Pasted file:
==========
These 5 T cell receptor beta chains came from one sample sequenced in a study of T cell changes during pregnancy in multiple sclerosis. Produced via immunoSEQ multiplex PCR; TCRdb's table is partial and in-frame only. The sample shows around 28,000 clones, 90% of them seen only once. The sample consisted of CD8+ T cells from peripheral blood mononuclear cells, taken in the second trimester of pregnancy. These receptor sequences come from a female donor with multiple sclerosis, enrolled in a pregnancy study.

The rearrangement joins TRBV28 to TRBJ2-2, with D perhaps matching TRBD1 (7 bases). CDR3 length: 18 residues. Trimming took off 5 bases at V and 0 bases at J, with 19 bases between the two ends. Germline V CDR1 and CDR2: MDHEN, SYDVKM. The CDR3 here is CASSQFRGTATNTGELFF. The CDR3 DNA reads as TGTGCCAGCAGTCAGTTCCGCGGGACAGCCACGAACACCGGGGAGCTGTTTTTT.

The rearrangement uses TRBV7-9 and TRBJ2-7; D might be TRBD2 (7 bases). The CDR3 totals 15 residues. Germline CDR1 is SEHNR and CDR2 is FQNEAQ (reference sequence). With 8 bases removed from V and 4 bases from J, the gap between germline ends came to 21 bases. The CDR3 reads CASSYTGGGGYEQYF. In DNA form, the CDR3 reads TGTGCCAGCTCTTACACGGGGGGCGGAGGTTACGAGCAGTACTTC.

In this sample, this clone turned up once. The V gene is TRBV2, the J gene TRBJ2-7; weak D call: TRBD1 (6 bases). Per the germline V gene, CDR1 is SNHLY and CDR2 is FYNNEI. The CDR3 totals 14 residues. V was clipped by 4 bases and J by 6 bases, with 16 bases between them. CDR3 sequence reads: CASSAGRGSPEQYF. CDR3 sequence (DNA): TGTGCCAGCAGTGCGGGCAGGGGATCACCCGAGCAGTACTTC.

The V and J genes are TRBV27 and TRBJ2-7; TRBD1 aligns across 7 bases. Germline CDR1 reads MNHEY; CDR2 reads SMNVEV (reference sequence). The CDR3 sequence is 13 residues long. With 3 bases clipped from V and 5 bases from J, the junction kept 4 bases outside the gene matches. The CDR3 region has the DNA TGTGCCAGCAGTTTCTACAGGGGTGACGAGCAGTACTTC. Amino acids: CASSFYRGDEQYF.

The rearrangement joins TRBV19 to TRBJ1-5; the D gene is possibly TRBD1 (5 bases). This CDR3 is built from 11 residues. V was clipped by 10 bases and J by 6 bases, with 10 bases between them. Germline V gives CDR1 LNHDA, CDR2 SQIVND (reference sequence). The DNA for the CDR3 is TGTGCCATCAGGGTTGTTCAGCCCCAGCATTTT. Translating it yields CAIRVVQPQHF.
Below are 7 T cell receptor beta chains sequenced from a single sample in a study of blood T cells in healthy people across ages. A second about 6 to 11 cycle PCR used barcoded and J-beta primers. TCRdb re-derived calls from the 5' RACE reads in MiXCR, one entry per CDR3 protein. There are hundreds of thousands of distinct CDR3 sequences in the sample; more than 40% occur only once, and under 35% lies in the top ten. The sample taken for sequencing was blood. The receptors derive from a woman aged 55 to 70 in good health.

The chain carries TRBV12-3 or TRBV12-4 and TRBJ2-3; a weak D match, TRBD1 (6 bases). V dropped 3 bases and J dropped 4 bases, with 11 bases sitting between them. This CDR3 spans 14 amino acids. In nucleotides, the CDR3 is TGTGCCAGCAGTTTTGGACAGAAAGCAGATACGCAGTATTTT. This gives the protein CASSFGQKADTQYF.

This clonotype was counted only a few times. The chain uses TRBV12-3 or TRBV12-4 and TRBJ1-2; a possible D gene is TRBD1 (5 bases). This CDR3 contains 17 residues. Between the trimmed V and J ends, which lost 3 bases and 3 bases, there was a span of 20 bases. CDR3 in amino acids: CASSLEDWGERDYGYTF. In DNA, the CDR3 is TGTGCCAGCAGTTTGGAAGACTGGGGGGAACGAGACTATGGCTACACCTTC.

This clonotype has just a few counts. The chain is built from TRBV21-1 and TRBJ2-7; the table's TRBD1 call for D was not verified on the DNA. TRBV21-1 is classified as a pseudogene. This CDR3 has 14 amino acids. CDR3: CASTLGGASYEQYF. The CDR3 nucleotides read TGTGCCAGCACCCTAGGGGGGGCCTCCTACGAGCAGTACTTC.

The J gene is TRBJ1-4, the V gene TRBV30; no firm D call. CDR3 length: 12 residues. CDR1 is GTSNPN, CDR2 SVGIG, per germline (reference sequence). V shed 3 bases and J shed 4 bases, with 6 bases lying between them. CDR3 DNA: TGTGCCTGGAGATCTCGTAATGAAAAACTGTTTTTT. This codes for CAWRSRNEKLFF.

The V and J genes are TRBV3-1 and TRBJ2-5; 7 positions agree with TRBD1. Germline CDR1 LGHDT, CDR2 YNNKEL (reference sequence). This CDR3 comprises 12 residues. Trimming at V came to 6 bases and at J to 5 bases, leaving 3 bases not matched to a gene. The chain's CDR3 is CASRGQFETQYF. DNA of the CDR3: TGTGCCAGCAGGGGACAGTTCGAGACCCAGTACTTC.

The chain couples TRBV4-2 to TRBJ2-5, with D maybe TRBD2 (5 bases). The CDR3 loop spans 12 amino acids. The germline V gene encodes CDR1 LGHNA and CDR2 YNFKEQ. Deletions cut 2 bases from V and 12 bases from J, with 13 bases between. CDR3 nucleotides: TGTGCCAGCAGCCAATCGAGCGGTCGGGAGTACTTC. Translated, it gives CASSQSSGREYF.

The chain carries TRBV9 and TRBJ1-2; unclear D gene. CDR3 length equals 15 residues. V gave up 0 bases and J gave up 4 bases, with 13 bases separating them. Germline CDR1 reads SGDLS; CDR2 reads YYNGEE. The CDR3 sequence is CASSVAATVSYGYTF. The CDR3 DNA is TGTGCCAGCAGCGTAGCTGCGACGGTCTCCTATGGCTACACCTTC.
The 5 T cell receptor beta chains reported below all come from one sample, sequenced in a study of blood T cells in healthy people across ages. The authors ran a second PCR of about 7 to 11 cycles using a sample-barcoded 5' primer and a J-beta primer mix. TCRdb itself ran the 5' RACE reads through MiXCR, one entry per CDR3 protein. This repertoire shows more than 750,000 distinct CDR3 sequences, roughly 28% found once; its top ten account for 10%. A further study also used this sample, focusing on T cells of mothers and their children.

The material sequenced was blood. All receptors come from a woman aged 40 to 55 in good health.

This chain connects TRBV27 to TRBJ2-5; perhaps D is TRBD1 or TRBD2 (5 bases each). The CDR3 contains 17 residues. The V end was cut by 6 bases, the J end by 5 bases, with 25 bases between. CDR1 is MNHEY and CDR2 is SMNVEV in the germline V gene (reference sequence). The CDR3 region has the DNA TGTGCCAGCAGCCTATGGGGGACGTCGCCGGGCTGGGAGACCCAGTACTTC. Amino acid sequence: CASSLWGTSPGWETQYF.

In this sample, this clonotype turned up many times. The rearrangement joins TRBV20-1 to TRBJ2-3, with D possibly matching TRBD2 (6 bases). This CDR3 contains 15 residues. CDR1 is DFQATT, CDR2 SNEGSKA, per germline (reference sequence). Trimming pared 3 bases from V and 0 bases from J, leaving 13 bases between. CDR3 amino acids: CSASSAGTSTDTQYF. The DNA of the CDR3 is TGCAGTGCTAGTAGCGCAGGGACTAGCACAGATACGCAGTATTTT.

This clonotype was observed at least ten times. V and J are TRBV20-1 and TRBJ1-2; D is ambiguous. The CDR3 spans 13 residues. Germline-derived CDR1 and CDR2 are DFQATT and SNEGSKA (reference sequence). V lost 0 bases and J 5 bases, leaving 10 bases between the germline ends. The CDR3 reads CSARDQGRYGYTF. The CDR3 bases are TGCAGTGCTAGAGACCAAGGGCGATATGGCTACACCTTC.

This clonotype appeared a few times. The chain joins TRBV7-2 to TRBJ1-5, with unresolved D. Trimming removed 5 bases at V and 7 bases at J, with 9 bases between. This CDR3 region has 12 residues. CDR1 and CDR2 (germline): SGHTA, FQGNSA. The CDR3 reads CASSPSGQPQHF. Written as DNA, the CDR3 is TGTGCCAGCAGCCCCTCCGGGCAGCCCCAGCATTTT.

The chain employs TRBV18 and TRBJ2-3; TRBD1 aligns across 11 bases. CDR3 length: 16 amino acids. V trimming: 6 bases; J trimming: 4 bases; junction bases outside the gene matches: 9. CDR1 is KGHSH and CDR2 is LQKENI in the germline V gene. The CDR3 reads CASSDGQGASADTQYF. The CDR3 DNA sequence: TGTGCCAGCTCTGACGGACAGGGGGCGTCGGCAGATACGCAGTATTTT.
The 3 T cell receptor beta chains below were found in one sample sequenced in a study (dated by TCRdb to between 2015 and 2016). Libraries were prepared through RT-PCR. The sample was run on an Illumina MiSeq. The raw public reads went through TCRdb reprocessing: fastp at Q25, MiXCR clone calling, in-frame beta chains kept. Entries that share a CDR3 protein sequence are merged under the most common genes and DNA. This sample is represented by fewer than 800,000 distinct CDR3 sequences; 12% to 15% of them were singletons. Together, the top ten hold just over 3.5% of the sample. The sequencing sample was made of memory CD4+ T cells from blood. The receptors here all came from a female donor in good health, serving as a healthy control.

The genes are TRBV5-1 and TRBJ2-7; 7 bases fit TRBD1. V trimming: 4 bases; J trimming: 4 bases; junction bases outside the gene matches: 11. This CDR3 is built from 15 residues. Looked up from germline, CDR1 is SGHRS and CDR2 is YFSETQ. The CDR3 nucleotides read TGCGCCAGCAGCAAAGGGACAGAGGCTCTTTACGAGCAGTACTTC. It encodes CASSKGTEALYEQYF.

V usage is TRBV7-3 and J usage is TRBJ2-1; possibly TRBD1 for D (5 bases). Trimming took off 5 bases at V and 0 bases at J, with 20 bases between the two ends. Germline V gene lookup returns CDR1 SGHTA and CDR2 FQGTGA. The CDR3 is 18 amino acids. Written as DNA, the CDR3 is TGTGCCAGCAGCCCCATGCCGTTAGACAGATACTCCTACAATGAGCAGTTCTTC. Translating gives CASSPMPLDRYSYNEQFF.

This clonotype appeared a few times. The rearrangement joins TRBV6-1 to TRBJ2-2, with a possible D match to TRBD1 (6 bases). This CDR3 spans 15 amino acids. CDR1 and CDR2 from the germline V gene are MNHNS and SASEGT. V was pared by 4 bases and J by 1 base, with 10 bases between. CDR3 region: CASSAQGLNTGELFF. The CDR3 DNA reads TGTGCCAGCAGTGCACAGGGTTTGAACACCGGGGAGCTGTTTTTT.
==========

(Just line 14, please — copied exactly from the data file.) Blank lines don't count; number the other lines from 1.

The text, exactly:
The chain carries TRBV9 and TRBJ1-2; unclear D gene. CDR3 length equals 15 residues. V gave up 0 bases and J gave up 4 bases, with 13 bases separating them. Germline CDR1 reads SGDLS; CDR2 reads YYNGEE. The CDR3 sequence is CASSVAATVSYGYTF. The CDR3 DNA is TGTGCCAGCAGCGTAGCTGCGACGGTCTCCTATGGCTACACCTTC.